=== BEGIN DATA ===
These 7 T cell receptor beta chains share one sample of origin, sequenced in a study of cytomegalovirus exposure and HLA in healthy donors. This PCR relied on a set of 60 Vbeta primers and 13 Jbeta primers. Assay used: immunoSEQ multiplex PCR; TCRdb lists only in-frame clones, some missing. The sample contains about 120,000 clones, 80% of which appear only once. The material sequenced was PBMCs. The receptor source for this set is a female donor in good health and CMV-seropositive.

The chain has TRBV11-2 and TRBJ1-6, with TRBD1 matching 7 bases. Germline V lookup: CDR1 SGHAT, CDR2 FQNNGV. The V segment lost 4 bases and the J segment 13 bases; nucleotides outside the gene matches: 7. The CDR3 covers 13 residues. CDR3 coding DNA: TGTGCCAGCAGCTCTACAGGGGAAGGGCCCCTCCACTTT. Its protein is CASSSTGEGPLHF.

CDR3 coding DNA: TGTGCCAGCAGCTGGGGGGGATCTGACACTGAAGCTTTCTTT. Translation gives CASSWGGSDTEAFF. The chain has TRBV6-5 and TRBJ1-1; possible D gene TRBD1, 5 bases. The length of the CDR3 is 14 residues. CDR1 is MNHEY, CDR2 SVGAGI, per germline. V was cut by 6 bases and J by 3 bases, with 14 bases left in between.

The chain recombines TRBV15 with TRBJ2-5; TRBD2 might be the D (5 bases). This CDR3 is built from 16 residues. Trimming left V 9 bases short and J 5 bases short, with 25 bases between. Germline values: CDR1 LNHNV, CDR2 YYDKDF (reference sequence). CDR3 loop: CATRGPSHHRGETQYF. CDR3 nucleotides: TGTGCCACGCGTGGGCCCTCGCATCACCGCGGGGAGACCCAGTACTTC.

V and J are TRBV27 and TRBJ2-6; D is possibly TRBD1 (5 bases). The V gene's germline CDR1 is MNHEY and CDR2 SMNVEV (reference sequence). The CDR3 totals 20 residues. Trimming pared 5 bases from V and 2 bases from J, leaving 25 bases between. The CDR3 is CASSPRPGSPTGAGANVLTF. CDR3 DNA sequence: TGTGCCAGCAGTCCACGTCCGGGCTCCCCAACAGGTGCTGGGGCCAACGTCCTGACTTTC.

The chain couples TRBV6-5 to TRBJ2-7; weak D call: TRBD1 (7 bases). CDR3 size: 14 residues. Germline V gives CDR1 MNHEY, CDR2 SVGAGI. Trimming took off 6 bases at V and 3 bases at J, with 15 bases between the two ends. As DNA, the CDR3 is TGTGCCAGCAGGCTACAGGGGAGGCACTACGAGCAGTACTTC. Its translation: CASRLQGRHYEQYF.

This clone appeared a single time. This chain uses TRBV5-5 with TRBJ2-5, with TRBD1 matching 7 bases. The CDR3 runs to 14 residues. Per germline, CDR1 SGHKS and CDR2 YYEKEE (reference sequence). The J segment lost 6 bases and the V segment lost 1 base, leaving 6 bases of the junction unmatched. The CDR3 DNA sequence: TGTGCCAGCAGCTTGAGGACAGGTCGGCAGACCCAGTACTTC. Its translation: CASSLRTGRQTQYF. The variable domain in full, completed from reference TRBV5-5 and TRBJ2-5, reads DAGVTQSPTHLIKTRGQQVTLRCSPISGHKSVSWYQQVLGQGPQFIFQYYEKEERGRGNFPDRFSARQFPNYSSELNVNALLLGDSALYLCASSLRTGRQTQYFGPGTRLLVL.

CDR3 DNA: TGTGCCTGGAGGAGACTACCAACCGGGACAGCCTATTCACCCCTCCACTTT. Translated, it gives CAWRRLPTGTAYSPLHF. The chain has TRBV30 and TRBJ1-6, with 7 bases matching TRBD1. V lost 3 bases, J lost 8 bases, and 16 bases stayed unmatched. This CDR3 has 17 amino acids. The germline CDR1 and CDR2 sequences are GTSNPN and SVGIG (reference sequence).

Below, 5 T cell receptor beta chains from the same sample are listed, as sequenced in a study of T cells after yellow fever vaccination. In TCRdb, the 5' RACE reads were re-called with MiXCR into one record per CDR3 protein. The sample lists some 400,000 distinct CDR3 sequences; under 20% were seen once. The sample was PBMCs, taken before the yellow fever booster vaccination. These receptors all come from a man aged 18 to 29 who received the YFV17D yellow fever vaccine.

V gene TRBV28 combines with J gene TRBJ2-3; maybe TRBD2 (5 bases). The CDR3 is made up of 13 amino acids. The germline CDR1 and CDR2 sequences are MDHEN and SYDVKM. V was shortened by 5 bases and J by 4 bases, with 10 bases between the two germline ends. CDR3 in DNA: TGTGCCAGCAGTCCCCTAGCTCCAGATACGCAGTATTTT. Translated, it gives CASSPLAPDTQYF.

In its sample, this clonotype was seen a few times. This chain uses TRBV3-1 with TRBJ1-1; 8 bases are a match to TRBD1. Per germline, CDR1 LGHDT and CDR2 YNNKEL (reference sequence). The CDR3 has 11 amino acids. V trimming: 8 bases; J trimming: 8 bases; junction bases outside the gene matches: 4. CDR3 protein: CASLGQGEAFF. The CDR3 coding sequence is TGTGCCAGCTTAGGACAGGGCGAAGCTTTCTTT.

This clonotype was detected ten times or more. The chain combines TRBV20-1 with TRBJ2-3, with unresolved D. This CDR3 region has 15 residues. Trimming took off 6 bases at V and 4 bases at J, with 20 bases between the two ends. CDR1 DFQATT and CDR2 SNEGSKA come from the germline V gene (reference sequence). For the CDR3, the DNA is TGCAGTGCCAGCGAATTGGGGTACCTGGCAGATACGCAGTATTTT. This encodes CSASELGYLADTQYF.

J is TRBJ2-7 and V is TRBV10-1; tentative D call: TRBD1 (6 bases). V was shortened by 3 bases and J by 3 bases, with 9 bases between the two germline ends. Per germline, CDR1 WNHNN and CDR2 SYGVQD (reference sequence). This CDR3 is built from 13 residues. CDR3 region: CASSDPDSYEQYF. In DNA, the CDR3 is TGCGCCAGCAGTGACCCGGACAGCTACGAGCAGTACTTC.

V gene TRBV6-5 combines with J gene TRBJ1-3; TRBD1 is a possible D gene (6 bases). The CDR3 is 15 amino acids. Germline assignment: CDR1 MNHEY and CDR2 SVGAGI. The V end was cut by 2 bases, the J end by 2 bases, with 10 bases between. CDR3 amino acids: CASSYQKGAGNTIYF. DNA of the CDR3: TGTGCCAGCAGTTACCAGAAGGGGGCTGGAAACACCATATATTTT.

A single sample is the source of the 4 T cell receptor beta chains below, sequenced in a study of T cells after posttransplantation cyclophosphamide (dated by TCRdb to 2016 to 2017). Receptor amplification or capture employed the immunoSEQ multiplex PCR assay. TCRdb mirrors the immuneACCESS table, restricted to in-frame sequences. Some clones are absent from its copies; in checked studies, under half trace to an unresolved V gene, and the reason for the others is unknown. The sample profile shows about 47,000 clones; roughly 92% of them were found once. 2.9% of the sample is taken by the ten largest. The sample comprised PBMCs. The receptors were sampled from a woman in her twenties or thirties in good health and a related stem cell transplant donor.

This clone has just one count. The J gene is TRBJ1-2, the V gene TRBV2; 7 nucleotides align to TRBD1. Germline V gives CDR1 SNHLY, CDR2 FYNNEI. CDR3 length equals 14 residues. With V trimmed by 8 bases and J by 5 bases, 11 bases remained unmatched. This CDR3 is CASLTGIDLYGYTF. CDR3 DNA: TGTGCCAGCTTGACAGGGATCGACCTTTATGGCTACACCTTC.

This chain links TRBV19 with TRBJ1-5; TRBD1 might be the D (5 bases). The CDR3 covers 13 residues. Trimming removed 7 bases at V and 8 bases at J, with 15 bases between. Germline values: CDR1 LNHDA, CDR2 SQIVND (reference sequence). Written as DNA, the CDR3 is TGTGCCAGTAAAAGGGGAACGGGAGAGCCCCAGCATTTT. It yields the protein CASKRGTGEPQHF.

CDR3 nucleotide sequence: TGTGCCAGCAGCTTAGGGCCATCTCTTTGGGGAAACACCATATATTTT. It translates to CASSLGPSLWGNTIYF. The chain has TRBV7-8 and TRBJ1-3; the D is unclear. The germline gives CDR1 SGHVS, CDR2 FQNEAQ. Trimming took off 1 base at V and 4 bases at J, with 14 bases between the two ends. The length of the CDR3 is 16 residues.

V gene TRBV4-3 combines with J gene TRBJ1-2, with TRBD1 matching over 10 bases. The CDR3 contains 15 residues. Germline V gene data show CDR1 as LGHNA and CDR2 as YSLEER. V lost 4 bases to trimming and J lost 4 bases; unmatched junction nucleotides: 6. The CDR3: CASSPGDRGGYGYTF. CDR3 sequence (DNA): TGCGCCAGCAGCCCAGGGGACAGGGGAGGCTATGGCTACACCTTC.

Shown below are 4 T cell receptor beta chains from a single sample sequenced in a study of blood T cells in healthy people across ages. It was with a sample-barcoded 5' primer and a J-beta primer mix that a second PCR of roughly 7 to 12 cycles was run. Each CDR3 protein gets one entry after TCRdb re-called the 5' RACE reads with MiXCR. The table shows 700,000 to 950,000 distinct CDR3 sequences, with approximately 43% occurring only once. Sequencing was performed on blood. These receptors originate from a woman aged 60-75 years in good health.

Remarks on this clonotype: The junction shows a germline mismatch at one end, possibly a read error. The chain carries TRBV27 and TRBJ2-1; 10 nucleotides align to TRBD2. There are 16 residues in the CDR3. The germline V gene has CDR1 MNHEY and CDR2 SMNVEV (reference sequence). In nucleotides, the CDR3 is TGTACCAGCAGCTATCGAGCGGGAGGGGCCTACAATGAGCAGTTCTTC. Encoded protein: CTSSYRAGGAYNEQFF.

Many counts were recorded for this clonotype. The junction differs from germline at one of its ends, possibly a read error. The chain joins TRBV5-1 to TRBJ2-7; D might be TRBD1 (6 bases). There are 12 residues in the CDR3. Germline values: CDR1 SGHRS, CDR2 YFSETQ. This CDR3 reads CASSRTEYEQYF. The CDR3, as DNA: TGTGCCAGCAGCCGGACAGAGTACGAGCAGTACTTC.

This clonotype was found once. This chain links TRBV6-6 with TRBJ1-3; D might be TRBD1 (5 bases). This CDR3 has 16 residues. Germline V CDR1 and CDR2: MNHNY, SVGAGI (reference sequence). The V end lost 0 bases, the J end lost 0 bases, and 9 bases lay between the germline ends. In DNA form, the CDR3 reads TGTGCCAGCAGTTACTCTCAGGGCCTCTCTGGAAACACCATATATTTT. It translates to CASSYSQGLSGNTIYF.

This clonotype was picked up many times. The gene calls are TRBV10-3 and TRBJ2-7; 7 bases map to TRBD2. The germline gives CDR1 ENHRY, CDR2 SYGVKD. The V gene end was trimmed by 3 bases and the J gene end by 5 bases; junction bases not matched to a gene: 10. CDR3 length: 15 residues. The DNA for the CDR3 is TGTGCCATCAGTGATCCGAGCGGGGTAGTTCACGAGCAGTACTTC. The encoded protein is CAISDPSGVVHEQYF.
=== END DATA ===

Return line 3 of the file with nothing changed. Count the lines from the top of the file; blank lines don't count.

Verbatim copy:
CDR3 coding DNA: TGTGCCAGCAGCTGGGGGGGATCTGACACTGAAGCTTTCTTT. Translation gives CASSWGGSDTEAFF. The chain has TRBV6-5 and TRBJ1-1; possible D gene TRBD1, 5 bases. The length of the CDR3 is 14 residues. CDR1 is MNHEY, CDR2 SVGAGI, per germline. V was cut by 6 bases and J by 3 bases, with 14 bases left in between.